Sunday, June 26, 2011

Carp and Elliott separated at birth?

I used to be a baseball fanatic. These days I don't even know the faces of most of the Mariners. There's a Japanese guy on the team who looks vaguely familiar, and I know Franklin Gutierrez because his likeness has been immortalized on a flyswatter. The rest of 'em I don't know from LeBron James.

My Sweetie, the official scorer, and I have not watched much Mariner TV in three or four years. That's about how long ago we had our cable TV disconnected. We realized that about all we really cared to watch was M's baseball, and that had become painful. So we saved the $50/month and gave up the cable. Without so much time wasted on television, we were free to waste more time on Facebook, Twitter, and writing silly blog posts.

Last year was the first year since 1976 that I did not attend even one Mariner game. (I nearly skipped 1995 in protest of the strike of 94-95, but got roped in during the Refuse-to-Lose miracle that Rick Rizzs keeps reminding us about.) We haven't been this year, either. And it's been quite a few years since I've bought a baseball card. So, following along strictly on the radio, I have really no idea what most of these all-stars look like.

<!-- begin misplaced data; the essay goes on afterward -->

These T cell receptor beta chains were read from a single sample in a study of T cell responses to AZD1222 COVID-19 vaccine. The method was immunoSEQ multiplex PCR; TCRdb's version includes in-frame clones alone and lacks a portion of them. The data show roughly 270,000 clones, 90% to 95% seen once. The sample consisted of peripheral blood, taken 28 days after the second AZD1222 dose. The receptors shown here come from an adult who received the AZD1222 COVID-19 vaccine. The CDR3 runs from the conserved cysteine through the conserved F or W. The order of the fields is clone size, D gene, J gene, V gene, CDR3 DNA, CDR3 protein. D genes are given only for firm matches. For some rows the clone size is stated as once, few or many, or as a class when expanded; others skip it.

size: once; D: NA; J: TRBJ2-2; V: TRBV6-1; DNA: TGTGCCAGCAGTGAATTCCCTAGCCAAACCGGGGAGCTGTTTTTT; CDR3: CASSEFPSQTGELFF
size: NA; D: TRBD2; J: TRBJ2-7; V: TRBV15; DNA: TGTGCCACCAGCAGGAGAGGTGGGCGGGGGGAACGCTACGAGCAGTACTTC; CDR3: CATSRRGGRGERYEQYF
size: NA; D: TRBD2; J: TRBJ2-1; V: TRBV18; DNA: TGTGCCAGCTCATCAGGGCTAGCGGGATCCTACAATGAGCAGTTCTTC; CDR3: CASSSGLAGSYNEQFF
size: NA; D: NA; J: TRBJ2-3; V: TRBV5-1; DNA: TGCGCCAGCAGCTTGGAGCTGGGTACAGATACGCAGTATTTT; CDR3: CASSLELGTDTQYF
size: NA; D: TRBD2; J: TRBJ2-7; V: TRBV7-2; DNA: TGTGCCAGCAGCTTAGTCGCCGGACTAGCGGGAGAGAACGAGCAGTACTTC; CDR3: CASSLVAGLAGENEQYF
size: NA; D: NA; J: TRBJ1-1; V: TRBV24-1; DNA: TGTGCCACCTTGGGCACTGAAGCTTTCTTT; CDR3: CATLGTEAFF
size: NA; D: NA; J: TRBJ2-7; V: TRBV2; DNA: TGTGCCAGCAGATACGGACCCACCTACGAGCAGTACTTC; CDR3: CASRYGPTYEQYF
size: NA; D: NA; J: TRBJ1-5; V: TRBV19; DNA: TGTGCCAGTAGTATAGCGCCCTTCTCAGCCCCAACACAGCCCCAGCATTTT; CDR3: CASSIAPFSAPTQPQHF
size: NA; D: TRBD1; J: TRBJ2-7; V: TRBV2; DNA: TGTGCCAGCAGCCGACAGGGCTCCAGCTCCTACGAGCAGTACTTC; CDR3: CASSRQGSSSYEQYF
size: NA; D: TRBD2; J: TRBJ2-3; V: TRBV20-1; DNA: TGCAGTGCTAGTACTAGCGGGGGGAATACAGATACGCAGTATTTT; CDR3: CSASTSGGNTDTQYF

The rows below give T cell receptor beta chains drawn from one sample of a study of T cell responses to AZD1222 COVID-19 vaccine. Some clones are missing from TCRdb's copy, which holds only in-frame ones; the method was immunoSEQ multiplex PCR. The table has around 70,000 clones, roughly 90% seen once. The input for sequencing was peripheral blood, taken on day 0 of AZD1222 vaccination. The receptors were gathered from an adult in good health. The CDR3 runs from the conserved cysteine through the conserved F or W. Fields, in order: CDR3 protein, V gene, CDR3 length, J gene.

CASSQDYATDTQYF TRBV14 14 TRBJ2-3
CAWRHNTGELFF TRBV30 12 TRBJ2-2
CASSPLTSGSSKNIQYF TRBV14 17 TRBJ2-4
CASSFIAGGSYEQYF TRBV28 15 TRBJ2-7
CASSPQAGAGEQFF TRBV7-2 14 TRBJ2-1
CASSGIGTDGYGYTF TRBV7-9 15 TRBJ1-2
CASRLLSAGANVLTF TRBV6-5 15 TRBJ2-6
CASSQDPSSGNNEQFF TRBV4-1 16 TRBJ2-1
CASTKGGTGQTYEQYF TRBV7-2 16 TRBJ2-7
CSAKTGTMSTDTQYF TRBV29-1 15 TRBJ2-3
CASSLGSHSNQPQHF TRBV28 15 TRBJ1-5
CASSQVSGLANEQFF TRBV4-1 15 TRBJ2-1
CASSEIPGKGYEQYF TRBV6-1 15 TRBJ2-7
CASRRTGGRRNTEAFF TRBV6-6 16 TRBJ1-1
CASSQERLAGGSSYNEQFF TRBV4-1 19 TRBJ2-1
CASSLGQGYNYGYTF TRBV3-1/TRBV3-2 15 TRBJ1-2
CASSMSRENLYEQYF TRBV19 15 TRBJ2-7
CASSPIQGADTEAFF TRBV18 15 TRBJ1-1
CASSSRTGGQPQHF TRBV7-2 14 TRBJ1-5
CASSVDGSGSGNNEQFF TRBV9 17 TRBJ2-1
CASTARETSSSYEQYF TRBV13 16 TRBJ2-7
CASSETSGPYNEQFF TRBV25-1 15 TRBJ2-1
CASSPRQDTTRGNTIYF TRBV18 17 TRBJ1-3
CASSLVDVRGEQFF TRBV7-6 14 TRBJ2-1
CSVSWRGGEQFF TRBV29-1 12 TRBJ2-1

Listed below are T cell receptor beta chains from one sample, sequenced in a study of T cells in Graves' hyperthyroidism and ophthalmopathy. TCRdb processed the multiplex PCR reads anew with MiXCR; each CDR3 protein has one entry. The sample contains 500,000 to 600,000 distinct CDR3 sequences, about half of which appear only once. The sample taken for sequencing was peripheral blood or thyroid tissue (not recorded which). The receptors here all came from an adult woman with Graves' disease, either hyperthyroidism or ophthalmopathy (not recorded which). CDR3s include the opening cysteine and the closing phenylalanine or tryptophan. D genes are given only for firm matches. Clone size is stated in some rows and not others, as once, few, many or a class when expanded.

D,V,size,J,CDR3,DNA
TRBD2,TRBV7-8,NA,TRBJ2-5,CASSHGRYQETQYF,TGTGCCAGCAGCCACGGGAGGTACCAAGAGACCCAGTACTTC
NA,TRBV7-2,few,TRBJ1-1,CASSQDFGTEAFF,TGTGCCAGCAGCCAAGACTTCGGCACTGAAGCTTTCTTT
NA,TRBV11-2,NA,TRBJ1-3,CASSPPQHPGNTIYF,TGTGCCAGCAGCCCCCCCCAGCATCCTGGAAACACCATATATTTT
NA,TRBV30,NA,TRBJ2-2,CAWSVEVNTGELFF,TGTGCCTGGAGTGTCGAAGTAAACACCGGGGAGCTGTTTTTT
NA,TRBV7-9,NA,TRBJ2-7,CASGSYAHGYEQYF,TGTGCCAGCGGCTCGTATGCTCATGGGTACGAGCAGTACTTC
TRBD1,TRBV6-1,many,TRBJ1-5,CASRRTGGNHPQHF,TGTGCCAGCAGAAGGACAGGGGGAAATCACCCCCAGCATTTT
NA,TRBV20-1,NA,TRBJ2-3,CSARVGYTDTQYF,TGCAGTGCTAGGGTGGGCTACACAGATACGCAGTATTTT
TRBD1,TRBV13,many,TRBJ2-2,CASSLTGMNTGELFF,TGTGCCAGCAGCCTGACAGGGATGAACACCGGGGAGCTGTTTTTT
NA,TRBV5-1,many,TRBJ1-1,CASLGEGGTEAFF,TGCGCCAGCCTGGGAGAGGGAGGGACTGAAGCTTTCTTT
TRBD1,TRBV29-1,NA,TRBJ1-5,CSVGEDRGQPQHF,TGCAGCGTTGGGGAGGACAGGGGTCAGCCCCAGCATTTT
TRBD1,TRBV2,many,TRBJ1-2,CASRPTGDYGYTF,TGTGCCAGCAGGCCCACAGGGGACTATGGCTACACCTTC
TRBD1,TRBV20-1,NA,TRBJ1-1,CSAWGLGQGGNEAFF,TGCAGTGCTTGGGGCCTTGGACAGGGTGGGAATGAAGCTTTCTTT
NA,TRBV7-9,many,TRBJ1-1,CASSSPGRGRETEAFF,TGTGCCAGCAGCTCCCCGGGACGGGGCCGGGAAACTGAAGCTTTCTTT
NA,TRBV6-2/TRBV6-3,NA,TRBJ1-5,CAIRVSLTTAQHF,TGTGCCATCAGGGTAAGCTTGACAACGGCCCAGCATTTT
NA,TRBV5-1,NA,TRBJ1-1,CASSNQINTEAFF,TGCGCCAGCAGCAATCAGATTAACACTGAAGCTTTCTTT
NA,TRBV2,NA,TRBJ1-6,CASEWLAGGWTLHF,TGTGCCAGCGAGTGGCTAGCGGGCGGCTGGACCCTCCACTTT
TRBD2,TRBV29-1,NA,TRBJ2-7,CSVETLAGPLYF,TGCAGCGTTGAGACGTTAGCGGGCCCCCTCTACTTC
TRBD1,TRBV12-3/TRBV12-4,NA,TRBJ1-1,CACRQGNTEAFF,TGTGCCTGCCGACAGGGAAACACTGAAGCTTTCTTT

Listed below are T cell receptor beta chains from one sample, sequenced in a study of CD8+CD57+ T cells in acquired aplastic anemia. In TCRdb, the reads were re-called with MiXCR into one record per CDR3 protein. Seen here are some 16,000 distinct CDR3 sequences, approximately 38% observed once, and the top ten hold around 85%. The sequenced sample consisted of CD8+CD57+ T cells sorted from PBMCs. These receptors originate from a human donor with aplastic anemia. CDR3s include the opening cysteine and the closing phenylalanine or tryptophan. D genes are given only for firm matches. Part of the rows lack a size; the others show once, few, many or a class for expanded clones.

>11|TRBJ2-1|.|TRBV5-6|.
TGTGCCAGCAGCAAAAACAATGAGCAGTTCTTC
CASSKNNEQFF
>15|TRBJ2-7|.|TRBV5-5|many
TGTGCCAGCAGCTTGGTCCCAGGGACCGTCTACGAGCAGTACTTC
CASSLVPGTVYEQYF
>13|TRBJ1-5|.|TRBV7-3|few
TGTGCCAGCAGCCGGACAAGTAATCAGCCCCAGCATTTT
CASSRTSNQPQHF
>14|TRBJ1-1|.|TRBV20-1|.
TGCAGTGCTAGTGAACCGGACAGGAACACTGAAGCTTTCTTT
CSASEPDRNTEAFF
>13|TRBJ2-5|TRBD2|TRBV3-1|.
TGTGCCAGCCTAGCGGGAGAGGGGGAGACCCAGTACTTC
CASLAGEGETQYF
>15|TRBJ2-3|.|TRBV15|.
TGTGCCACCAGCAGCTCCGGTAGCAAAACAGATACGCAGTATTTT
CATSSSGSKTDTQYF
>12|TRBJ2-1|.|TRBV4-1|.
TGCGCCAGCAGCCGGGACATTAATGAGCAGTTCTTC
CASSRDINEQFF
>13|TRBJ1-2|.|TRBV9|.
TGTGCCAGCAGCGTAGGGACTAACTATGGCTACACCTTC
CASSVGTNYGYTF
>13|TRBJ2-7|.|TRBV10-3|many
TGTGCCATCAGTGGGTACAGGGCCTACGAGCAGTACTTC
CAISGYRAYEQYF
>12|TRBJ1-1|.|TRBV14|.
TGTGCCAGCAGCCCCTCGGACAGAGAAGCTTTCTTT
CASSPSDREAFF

Thus it was that we happened to be eating  recently in a public establishment while the ballgame was on the tube there, and I was startled to see that a dead ringer for a famous comedian was playing for Seattle. I had no idea who the player was, nor could I quite place who it was I thought he looked like. A few minutes with Google gave me the answer:

On the left, Mariner outfielder/firstbaseman/designated hitter Mike Carp. On the right, funnyman Chris Elliott. Carp was tearing up the PCL in Tacoma to the tune of a .348 average and 19 home runs, but he's batting just .179 for the M's this season, his third cup of coffee in the bigs. So it's up to you to decide who is funnier.

While many Mariners performances over the years have been truly hilarious, Elliott may be the first true comedian to play for the club since several Groucho Marxes appeared on the field during funny-nose glasses night in 1982.

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